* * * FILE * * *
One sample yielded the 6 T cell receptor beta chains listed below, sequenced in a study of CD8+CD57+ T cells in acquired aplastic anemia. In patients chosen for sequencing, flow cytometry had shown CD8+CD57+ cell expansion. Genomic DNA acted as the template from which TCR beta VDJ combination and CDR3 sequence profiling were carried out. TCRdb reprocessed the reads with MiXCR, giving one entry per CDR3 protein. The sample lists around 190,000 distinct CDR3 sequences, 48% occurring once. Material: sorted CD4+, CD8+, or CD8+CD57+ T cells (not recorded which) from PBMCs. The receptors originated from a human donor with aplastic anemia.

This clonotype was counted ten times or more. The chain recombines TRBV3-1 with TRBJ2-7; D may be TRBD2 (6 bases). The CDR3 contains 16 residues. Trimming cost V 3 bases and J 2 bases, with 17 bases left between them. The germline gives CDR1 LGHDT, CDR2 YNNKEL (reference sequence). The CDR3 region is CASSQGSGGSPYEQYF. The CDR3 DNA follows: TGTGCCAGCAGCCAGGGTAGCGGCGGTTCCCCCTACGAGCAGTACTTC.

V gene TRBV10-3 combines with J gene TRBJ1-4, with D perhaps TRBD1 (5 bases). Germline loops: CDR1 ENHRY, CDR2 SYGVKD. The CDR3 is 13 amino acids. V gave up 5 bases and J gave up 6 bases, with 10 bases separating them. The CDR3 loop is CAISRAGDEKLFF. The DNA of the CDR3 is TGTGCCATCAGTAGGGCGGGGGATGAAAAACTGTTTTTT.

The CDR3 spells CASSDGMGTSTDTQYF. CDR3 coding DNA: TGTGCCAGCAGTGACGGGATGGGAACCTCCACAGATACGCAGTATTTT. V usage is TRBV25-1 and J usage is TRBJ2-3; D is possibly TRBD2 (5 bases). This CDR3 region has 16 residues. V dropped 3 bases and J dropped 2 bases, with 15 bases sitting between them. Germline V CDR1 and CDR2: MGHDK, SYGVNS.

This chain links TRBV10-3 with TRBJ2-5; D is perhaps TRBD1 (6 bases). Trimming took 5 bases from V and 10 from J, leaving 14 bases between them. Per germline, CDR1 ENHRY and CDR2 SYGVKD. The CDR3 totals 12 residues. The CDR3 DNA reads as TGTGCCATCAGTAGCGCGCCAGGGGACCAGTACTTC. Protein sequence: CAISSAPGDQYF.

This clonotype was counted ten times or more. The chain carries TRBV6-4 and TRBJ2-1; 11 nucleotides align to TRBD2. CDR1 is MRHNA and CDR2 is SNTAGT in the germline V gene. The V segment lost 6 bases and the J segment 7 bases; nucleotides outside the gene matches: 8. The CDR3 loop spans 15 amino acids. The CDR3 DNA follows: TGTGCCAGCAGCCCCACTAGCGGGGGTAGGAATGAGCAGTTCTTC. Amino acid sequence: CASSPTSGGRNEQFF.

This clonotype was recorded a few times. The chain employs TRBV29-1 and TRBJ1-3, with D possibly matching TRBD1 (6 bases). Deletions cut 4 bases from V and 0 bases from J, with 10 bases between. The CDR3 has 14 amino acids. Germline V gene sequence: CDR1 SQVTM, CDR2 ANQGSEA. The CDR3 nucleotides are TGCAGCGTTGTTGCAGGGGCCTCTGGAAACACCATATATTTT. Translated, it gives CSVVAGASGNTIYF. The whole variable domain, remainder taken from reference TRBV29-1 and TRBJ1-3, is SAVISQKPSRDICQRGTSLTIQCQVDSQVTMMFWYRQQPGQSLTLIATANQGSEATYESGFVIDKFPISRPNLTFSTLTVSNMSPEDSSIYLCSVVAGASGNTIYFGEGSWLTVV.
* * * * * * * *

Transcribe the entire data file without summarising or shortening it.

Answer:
One sample yielded the 6 T cell receptor beta chains listed below, sequenced in a study of CD8+CD57+ T cells in acquired aplastic anemia. In patients chosen for sequencing, flow cytometry had shown CD8+CD57+ cell expansion. Genomic DNA acted as the template from which TCR beta VDJ combination and CDR3 sequence profiling were carried out. TCRdb reprocessed the reads with MiXCR, giving one entry per CDR3 protein. The sample lists around 190,000 distinct CDR3 sequences, 48% occurring once. Material: sorted CD4+, CD8+, or CD8+CD57+ T cells (not recorded which) from PBMCs. The receptors originated from a human donor with aplastic anemia.

This clonotype was counted ten times or more. The chain recombines TRBV3-1 with TRBJ2-7; D may be TRBD2 (6 bases). The CDR3 contains 16 residues. Trimming cost V 3 bases and J 2 bases, with 17 bases left between them. The germline gives CDR1 LGHDT, CDR2 YNNKEL (reference sequence). The CDR3 region is CASSQGSGGSPYEQYF. The CDR3 DNA follows: TGTGCCAGCAGCCAGGGTAGCGGCGGTTCCCCCTACGAGCAGTACTTC.

V gene TRBV10-3 combines with J gene TRBJ1-4, with D perhaps TRBD1 (5 bases). Germline loops: CDR1 ENHRY, CDR2 SYGVKD. The CDR3 is 13 amino acids. V gave up 5 bases and J gave up 6 bases, with 10 bases separating them. The CDR3 loop is CAISRAGDEKLFF. The DNA of the CDR3 is TGTGCCATCAGTAGGGCGGGGGATGAAAAACTGTTTTTT.

The CDR3 spells CASSDGMGTSTDTQYF. CDR3 coding DNA: TGTGCCAGCAGTGACGGGATGGGAACCTCCACAGATACGCAGTATTTT. V usage is TRBV25-1 and J usage is TRBJ2-3; D is possibly TRBD2 (5 bases). This CDR3 region has 16 residues. V dropped 3 bases and J dropped 2 bases, with 15 bases sitting between them. Germline V CDR1 and CDR2: MGHDK, SYGVNS.

This chain links TRBV10-3 with TRBJ2-5; D is perhaps TRBD1 (6 bases). Trimming took 5 bases from V and 10 from J, leaving 14 bases between them. Per germline, CDR1 ENHRY and CDR2 SYGVKD. The CDR3 totals 12 residues. The CDR3 DNA reads as TGTGCCATCAGTAGCGCGCCAGGGGACCAGTACTTC. Protein sequence: CAISSAPGDQYF.

This clonotype was counted ten times or more. The chain carries TRBV6-4 and TRBJ2-1; 11 nucleotides align to TRBD2. CDR1 is MRHNA and CDR2 is SNTAGT in the germline V gene. The V segment lost 6 bases and the J segment 7 bases; nucleotides outside the gene matches: 8. The CDR3 loop spans 15 amino acids. The CDR3 DNA follows: TGTGCCAGCAGCCCCACTAGCGGGGGTAGGAATGAGCAGTTCTTC. Amino acid sequence: CASSPTSGGRNEQFF.

This clonotype was recorded a few times. The chain employs TRBV29-1 and TRBJ1-3, with D possibly matching TRBD1 (6 bases). Deletions cut 4 bases from V and 0 bases from J, with 10 bases between. The CDR3 has 14 amino acids. Germline V gene sequence: CDR1 SQVTM, CDR2 ANQGSEA. The CDR3 nucleotides are TGCAGCGTTGTTGCAGGGGCCTCTGGAAACACCATATATTTT. Translated, it gives CSVVAGASGNTIYF. The whole variable domain, remainder taken from reference TRBV29-1 and TRBJ1-3, is SAVISQKPSRDICQRGTSLTIQCQVDSQVTMMFWYRQQPGQSLTLIATANQGSEATYESGFVIDKFPISRPNLTFSTLTVSNMSPEDSSIYLCSVVAGASGNTIYFGEGSWLTVV.